Bloodshed surges in Israel- Hamas War
Hamas unleashed the bloodiest single-day massacre of Jews since the Jewish Holocaust on Oct. 7, and an unprecedented surge of violence in Israel, Gaza and the West Bank followed.
The death toll of Palestinians and Israeli civilians in less than two weeks of fighting is greater than the death toll of the 50 days of fighting in the 2014 Gaza war. Hundreds of Palestinians died this week in a bombing of a Gaza hospital.
Here are the key facts about the bloodshed on the ground.
What happened on Oct. 7?
The IDF spokesman said Oct. 7 was "the worst day in Israeli history so far." Global political pundits consider this tragedy the equivalent of 9/11 and America's Pearl Harbor.
The world was shocked by Hamas's terrorist attacks on Israelis. Most of the militants infiltrated southern Israel through a section of the wire fence around the Gaza Strip that had been bulldozed. Some fighters flew across the border using powered paragliders.
The attacks were cunning and vicious.
Hamas moved through Israeli towns, setting fire to homes where families had taken refuge. They fired on music festival revelers, taking dozens of civilian hostages, including 13 Americans. They threw grenades into bomb shelters and slaughtered Israelis indiscriminately.
There are many more horrific details recounted by eyewitnesses. In all, more than 1,400 Israelis were murdered, the vast majority of them civilians. Another 3,400 were injured.
Israel then launched missile strikes and airstrikes on Gaza, leveling entire city neighborhoods and cutting off fuel, food and electricity supplies into Gaza. Gazan casualties are expected to rise sharply as Israel, which has vowed to overthrow Hamas, prepares to launch a major military invasion of Gaza.
"There will be no winners anyway," Tahani Mustafa, a senior Palestinian analyst at the International Crisis Group, told the Voice of America, adding that "[the war] could take weeks and months and have a lasting impact on both sides. "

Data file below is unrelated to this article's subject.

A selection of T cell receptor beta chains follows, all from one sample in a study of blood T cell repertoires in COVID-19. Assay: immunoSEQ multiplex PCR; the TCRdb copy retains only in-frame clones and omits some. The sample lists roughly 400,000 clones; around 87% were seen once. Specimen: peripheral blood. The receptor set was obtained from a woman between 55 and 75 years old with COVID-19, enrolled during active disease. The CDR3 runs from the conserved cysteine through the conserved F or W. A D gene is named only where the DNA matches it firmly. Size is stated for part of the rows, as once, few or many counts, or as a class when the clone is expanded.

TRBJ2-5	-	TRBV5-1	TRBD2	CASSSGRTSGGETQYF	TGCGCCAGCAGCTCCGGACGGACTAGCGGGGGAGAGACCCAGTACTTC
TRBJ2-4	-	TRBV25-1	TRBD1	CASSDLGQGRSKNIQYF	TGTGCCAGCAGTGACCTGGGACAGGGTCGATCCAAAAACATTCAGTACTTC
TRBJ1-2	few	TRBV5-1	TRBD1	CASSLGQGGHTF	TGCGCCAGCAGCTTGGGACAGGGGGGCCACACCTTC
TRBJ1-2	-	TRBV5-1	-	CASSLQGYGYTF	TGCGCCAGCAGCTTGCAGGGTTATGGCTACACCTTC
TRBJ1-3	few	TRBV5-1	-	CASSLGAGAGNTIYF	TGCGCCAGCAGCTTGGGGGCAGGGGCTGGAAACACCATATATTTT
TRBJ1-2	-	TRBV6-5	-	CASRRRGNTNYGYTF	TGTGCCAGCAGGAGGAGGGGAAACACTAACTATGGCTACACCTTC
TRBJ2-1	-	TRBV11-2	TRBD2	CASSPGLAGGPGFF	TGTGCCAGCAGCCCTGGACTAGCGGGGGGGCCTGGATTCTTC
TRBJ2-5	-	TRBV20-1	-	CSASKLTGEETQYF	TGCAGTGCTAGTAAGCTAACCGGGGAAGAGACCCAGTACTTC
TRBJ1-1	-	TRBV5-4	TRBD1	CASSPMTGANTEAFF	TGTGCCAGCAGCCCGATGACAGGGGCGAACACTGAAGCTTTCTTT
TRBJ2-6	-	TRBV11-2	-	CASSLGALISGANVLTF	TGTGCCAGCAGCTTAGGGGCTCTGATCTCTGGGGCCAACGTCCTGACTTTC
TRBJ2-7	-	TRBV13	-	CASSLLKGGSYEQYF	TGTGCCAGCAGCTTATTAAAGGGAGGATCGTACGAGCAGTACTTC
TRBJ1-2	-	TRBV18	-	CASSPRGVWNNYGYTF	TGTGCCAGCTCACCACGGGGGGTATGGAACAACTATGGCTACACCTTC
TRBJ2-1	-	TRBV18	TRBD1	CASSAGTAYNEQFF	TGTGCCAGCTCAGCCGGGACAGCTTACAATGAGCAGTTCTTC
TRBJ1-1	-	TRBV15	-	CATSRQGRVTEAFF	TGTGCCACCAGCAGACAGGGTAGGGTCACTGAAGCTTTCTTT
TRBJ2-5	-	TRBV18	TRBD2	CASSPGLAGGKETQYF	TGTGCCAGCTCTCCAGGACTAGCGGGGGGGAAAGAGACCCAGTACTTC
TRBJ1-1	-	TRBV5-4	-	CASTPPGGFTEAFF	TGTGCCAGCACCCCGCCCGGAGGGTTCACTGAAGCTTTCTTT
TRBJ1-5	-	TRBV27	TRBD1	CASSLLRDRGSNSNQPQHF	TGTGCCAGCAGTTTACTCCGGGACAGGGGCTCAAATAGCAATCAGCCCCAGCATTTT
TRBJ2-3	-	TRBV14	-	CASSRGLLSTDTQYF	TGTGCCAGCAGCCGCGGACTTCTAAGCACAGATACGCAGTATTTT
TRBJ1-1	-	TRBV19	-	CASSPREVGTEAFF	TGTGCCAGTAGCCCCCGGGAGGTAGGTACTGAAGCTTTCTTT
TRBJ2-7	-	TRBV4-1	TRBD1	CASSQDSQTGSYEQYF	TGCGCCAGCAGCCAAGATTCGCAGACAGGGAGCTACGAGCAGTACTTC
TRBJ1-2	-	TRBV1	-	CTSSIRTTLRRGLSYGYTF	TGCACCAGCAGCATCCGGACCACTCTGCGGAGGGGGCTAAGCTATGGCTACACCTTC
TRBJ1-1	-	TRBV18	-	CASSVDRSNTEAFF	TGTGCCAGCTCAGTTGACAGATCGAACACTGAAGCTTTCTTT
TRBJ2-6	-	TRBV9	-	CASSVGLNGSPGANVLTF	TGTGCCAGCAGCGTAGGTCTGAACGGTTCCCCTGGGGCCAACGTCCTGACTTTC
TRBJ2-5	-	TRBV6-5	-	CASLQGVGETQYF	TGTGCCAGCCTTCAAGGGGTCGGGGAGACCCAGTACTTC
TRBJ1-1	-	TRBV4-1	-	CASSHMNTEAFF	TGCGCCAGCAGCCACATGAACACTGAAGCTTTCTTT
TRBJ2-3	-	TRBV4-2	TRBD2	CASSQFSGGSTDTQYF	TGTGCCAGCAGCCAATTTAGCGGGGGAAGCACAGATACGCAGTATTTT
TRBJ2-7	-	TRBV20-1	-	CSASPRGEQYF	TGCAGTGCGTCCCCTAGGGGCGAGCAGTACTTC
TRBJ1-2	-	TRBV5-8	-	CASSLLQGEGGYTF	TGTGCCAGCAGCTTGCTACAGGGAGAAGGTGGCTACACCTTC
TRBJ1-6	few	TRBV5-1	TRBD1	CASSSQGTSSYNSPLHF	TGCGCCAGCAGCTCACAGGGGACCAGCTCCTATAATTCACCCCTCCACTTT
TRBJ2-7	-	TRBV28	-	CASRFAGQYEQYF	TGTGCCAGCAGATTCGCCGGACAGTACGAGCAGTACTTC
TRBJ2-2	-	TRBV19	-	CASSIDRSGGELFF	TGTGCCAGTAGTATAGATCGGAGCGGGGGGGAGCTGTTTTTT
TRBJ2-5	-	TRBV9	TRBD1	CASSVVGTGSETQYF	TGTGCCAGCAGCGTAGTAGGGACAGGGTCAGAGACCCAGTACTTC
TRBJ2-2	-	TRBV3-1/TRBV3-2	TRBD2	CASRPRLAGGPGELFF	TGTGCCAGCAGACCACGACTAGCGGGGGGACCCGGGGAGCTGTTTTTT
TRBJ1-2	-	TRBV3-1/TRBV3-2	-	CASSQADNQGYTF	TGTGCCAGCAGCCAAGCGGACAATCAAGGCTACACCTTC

Gaza Humanitarian Crisis
News clips circulating on social media showing entire residential buildings and mosques flattened gave the world a sense of Gaza's devastation.
Gaza authorities said Israeli missiles killed nearly 3,500 Palestinians and wounded 12,000 others. The bombing of a hospital in Gaza reportedly killed at least 471 Palestinians, with the IDF and Gaza officials trading accusations.
The IDF and the White House said a misfired rocket in Gaza was the cause, but the Gaza Ministry of Health said an Israeli attack was responsible.
Regardless of who caused the disaster, the human suffering in Gaza is clear.
An estimated one million Gazans have been displaced. Activists warn that nearly half of Gaza's population are children, vulnerable to war.
Save the Children UK says an average of one child is killed every 15 minutes in Gaza.
"If Israel wants to go in and destroy Hamas, he can probably do it, but we're talking about at least hundreds of Israeli casualties and thousands of Arab civilian casualties," said Paul Scham, a scholar at the Middle East Institute, "and it's hard to distinguish between the civilians and the military itself ."
David Silbey, a professor of military history at Cornell University, agrees that the war could last weeks and is likely to be bloody. He said, "I don't think Hamas wants to actually hold Gaza from a military perspective, but rather inflict as much damage and casualties on the IDF as possible."
Sibley, meanwhile, expects Hamas to be under the most combat pressure because the IDF has better armored protection.
Sibley told the Voice of America that Hamas' goal is to demoralize the Israeli public so that "they start to think whether it's worth fighting."